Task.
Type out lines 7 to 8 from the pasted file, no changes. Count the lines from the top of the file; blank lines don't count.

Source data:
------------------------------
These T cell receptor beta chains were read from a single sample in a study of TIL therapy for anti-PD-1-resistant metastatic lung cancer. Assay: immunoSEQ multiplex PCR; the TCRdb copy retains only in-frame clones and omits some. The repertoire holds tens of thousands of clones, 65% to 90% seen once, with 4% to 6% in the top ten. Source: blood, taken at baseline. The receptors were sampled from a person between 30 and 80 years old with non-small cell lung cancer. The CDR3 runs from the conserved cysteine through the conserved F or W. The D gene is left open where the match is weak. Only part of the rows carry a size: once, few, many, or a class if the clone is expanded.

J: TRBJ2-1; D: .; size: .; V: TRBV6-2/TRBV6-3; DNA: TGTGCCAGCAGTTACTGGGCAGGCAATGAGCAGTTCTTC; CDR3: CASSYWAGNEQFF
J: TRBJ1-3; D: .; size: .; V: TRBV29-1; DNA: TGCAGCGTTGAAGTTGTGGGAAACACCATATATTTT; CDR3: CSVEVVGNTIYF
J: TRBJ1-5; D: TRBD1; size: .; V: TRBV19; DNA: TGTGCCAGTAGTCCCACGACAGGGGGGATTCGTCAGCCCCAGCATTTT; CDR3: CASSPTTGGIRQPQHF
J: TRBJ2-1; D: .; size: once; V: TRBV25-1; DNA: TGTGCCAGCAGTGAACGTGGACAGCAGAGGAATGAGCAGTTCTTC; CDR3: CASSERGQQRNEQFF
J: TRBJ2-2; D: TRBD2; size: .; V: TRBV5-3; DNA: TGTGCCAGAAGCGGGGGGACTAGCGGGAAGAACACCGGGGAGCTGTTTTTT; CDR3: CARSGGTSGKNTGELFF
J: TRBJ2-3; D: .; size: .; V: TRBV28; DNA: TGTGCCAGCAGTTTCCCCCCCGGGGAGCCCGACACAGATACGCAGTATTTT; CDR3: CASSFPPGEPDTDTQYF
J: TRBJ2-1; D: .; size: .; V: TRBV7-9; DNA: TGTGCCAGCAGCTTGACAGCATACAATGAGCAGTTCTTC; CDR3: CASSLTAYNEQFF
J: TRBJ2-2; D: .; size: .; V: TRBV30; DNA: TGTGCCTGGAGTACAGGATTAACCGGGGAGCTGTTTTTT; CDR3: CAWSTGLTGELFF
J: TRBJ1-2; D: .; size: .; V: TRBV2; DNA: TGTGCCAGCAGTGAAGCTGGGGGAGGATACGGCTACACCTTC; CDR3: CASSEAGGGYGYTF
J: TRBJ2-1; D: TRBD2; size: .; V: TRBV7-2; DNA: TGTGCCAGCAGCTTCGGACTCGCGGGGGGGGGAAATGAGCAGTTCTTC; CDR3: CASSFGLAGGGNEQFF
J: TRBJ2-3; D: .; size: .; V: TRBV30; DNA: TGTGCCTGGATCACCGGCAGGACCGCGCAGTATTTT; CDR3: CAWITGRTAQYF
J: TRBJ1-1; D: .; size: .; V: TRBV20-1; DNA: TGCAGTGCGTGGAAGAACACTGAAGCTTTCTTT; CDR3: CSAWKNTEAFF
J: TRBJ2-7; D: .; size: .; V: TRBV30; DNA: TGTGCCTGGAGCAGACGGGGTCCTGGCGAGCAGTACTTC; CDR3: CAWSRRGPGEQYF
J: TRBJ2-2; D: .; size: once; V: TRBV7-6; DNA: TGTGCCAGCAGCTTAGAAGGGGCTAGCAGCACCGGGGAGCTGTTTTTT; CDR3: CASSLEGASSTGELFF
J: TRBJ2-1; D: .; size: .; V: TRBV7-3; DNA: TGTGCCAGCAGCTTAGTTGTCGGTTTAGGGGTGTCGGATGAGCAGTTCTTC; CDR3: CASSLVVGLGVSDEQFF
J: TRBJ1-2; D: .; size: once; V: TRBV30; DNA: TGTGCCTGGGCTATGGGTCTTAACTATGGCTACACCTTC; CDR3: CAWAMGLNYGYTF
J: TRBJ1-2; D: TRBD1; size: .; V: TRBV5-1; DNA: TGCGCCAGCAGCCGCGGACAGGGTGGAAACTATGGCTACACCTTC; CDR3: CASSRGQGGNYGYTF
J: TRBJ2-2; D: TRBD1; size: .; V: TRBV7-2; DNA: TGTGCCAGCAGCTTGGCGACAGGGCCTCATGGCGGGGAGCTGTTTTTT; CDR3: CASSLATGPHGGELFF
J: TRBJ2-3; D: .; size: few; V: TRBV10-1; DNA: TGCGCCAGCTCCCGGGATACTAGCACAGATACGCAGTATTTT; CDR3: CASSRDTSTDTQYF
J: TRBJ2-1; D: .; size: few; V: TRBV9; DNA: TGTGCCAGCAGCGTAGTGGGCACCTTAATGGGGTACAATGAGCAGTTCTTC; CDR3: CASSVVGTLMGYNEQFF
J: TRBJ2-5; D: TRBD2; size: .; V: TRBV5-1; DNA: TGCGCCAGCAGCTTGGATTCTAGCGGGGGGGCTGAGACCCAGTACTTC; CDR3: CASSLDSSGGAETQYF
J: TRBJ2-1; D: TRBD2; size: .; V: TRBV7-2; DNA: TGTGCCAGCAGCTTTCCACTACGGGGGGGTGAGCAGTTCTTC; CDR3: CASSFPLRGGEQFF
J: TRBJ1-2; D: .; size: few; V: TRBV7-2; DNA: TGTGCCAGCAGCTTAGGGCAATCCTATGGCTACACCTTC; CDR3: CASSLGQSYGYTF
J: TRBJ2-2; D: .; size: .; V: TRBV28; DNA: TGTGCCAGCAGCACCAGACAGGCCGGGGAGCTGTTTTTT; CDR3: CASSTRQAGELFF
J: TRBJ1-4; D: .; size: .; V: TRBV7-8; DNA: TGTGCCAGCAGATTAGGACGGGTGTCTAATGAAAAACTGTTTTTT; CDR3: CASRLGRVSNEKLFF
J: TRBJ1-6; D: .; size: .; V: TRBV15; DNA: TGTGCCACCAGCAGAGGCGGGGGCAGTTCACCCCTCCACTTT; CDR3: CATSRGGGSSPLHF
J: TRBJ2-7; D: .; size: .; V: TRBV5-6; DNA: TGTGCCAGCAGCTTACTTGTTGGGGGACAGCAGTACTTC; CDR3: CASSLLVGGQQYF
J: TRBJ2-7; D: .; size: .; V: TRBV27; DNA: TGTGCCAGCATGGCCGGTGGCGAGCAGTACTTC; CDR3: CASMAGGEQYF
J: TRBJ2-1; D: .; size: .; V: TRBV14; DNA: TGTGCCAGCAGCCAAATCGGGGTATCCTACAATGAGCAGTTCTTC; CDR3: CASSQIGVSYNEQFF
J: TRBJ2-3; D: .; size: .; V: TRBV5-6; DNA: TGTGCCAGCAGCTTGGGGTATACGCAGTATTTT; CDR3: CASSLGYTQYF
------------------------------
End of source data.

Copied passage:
J: TRBJ2-3; D: .; size: .; V: TRBV28; DNA: TGTGCCAGCAGTTTCCCCCCCGGGGAGCCCGACACAGATACGCAGTATTTT; CDR3: CASSFPPGEPDTDTQYF
J: TRBJ2-1; D: .; size: .; V: TRBV7-9; DNA: TGTGCCAGCAGCTTGACAGCATACAATGAGCAGTTCTTC; CDR3: CASSLTAYNEQFF